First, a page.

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The Mercury Real Estate Guide : January 7th 2010
MERCURY Thursday, January 7, 2010 --- 67 RUBBLE: The Tennyson property. High rollers spend up ONE is a millionaire's mansion in Brisbane that apparently wasn't even worth renovating, ending up in a pile of rubble. The other is one of Queensland's most expensive and exclusive homes that has gone on the market at Buderim on the Sunshine Coast after its American computer- whiz owner decided to call it quits after years of construction controversy. Together, they are a testament to the booming elite property market in Queensland and the appeal of prime locations. At Tennyson, a millionaire's sprawling mansion --- Tuscan style, with a hidden grotto and marble finishes --- once owned by businessman Ross Palmer, of Palmer Tube Mills, has fallen victim to today's disposable society and didn't even make the grade as a renovator's delight. Instead the property, complete with opulent master suite, has been demolished to make way for a new mega- mansion on one of the city's most elite addresses. Now, 1 King Arthur Tce is a fenced-off building site. It is understood the new owners, who according to RPData records paid $6.8 million for the property, will spend another several million dollars building their own dream home on the site. But realtors say there is no chance of overcapitalising on the riverfront block. At Buderim, on the Sunshine Coast, one of the state's most expensive homes has gone on the market for the first time after its American owner decided to walk away from the unfinished mansion. Melissa Ketchell and Glenis Green Financial signs point to a brighter future FRESH IDEAS: Financial experts share great investment tips for keen learners. As we continue to recover from the global financial crisis, Anthony Keane asks experts for tips for the year ahead. THERE is a variety of views about what is in store for investors. Most forecasters believe the recovery in the Australian economy and share market will continue, but a vocal minority is warning that we haven't seen the worst of the global financial crisis. Prescott Securities financial adviser David Middleton says there is a chance of a relapse. ''The banking system in the developed world is seriously damaged and governments are heavily in debt. The process of repair will inevitably be arduous'', he says. ''While share prices have recovered somewhat from the drastic falls of 2008 and early 2009, they still look cheap compared to current company profitability.'' Here financial experts offer their top investment ideas. 1. Controlling cash flow is vital Barker Wealth Management senior adviser David Kayser says cash flow is key to investing. ''Ensure you can manage your debt on your income, and aren't reliant on growth to pay the interest bill''. Middleton says people living on their investment assets should be taking advantage of the current market strength to put aside funds in cash and term deposits. 2. Buy shares in quality companies ''The share market has concentrated on turnaround stories and ignored terrific companies that are often very expensive to buy,'' Mr Middleton says. ''These are businesses that will maintain some level of profitability, even during recessions.'' Woolworths, Ramsay Healthcare and Sonic Healthcare are examples. Lincoln Indicators chief executive Elio D'Amato says investors should always aim to hold great businesses. 3. Mining is a money magnet ''You can't deny that the materials sector continues to be a shining light for our nation and the share market,'' Mr D'Amato says. ''If you have faith in this nation you have got to have a BHP in the portfolio somewhere.'' Mr D'Amato says investors can also take a look at smaller resources companies that offer growth potential and adds the uranium sector has a bright future. 4. Low risk doesn't mean low income With interest rates on the rise, there is a growing number of options for lower-risk investment income. Mr Middleton says people should take a good look at the options available. ''Longer term deposits at reasonably high rates may well be attractive at the time,'' he says. ''There are also opportunities in listed income securities offered by banks and other businesses with excellent credit ratings.'' Mr Kayser says these corporate securities, issued by blue chip companies, including the major banks, now offer a yield of more than 7 per cent ''and do so with significantly less risk than investing in several investment opportunities''. 5. Investing is a risky business Risk is necessary if you want good investment returns, but Mr Kayser says investors should only take on a level of risk that they need to not too much. ''Ensure you have a fall-back position whether that is a cash reserve or insurance to protect you if the worst happens,'' he says. 6. Too much debt can be dangerous Investment debt is good debt compared with the bad debt of personal loans and credit cards but too much of it can lead to disaster, as many investors discovered in 2008 when hit with margin calls. Mr Kayser says it is important not to take on too much debt, particularly with rising interest rates. 7. Hunt for a property bargain The chief executive of Adelaide- based property and finance group Investa Solutions, Ian Lloyd, says this year will be a good time to buy for property investors ahead of an expected growth period in the market in 2011. ''There's a lot more negotiation because major banks have tightened up so much, so developers are ready to crack a deal.'' 8. Resource-rich regional areas should prosper Mr Lloyd says the strength of Australia's mining sector will translate to good gains for property investors in areas near major resources projects. Think about places like Mackay in Queensland, Geraldton in Western Australia and Port Lincoln in South Australia. Mr Lloyd says as well as capital growth, high rents paid by mining workers can help with cash flow. 9. Ignore super at your peril People may be nervous about pumping money into superannuation while there are reviews under way, but Mr Kayser says super has many benefits, especially on the tax front. ''You can invest in virtually any asset you like through super but you are paying a lower tax rate than you would if you held it in your own name,'' he says. The catch is you can't get it out until you are 60, but this is not a big problem for most people. 10. Don't chase last year's winners Mr D'Amato says investors should not blindly buy the investments that performed best last year. ''Usually if the horse has bolted, it has done its race,'' he says. ''Don't be lured by the lights.'' FINANCE AND CONVEYANCING t t P x 4 Em il cdick@ - c .c m. W ick b . - c .c m. 1106b T r i v i g 168 i s Str t b rt 7000 si i : 6224 4166 E i : ris.p rri @si w f. . bsit : www.si w f. . 6224 4133 ris rri is p ri t , S r r ss A g rriss f r r v i g s 2057724-LS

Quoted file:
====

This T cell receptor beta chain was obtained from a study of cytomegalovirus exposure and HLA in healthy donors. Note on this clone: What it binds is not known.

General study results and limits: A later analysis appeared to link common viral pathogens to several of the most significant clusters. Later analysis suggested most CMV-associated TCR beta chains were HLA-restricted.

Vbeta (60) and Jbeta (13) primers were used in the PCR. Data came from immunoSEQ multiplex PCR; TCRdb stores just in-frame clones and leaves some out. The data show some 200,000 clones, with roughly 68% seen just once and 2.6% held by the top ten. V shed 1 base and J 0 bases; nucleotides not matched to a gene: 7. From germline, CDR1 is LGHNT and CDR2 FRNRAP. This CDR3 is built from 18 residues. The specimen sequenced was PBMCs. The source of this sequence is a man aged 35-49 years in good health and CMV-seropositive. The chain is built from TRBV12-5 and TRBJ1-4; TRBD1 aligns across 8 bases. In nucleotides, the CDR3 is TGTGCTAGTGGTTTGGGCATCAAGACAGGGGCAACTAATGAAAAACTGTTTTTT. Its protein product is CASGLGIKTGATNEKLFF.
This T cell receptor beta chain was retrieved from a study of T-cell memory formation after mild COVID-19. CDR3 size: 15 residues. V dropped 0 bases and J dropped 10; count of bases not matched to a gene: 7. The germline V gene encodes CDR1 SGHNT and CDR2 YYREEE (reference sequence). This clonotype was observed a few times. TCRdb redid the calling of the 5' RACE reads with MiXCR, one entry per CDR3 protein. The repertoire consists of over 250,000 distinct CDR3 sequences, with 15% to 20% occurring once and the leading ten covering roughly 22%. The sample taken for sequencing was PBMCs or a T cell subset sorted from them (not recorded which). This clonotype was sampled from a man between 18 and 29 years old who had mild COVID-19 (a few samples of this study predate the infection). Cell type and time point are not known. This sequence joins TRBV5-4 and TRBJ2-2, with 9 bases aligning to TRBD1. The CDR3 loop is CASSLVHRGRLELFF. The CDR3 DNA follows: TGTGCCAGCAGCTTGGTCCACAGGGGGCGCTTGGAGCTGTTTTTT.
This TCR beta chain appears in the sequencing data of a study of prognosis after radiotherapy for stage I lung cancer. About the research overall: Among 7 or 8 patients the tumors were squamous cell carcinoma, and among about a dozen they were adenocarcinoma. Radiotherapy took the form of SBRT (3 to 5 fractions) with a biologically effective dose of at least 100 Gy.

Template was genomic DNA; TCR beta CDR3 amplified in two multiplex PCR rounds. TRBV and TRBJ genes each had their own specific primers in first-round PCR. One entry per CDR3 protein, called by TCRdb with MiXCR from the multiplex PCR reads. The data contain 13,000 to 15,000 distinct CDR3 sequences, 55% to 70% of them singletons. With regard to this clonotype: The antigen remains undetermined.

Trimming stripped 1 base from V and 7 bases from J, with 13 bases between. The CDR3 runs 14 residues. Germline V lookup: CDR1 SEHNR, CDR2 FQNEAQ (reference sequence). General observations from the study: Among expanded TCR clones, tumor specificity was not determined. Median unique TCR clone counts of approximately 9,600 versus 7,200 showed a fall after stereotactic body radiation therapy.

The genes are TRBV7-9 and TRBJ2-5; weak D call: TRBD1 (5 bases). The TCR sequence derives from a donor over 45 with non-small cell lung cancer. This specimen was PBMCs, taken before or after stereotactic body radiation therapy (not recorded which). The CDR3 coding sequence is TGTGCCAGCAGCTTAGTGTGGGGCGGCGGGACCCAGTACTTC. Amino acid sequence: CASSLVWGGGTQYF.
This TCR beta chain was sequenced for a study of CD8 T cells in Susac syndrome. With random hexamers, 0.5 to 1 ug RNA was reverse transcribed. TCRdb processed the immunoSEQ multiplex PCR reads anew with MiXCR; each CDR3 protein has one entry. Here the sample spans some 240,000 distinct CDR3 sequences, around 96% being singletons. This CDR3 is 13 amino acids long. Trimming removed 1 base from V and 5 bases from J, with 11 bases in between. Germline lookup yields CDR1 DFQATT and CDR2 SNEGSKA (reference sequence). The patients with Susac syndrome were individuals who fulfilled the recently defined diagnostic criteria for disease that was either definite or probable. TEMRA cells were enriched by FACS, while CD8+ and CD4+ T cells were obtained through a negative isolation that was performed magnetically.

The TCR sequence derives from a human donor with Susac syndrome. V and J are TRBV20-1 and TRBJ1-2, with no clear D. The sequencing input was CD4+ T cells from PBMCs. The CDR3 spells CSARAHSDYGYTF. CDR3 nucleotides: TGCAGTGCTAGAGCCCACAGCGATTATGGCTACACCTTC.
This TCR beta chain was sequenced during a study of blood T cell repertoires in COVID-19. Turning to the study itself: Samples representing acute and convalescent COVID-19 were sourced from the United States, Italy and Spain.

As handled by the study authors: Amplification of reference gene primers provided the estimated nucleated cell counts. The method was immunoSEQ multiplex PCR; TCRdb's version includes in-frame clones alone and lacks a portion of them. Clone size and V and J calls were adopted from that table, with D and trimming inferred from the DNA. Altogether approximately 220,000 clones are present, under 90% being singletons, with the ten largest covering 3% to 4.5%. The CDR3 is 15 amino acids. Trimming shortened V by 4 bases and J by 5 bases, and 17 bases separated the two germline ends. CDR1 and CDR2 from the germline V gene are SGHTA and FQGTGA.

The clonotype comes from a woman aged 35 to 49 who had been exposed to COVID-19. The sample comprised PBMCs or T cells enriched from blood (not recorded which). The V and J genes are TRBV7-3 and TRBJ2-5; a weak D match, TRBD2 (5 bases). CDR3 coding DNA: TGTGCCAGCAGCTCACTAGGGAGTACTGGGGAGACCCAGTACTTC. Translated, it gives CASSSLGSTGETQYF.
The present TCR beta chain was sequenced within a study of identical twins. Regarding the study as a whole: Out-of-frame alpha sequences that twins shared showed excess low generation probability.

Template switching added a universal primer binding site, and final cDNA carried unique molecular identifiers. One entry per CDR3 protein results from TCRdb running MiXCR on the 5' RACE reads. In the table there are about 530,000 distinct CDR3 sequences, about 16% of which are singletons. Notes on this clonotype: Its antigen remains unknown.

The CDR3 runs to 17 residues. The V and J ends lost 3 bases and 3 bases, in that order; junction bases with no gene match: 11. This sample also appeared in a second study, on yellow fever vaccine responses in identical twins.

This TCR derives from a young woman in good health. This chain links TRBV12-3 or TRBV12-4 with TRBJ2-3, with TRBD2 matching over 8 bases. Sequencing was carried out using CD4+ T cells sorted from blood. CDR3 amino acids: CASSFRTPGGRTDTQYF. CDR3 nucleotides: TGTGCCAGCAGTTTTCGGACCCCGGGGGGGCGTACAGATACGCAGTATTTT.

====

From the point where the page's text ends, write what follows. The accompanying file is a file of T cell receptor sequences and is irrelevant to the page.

December 31st 2009
January 14th 2010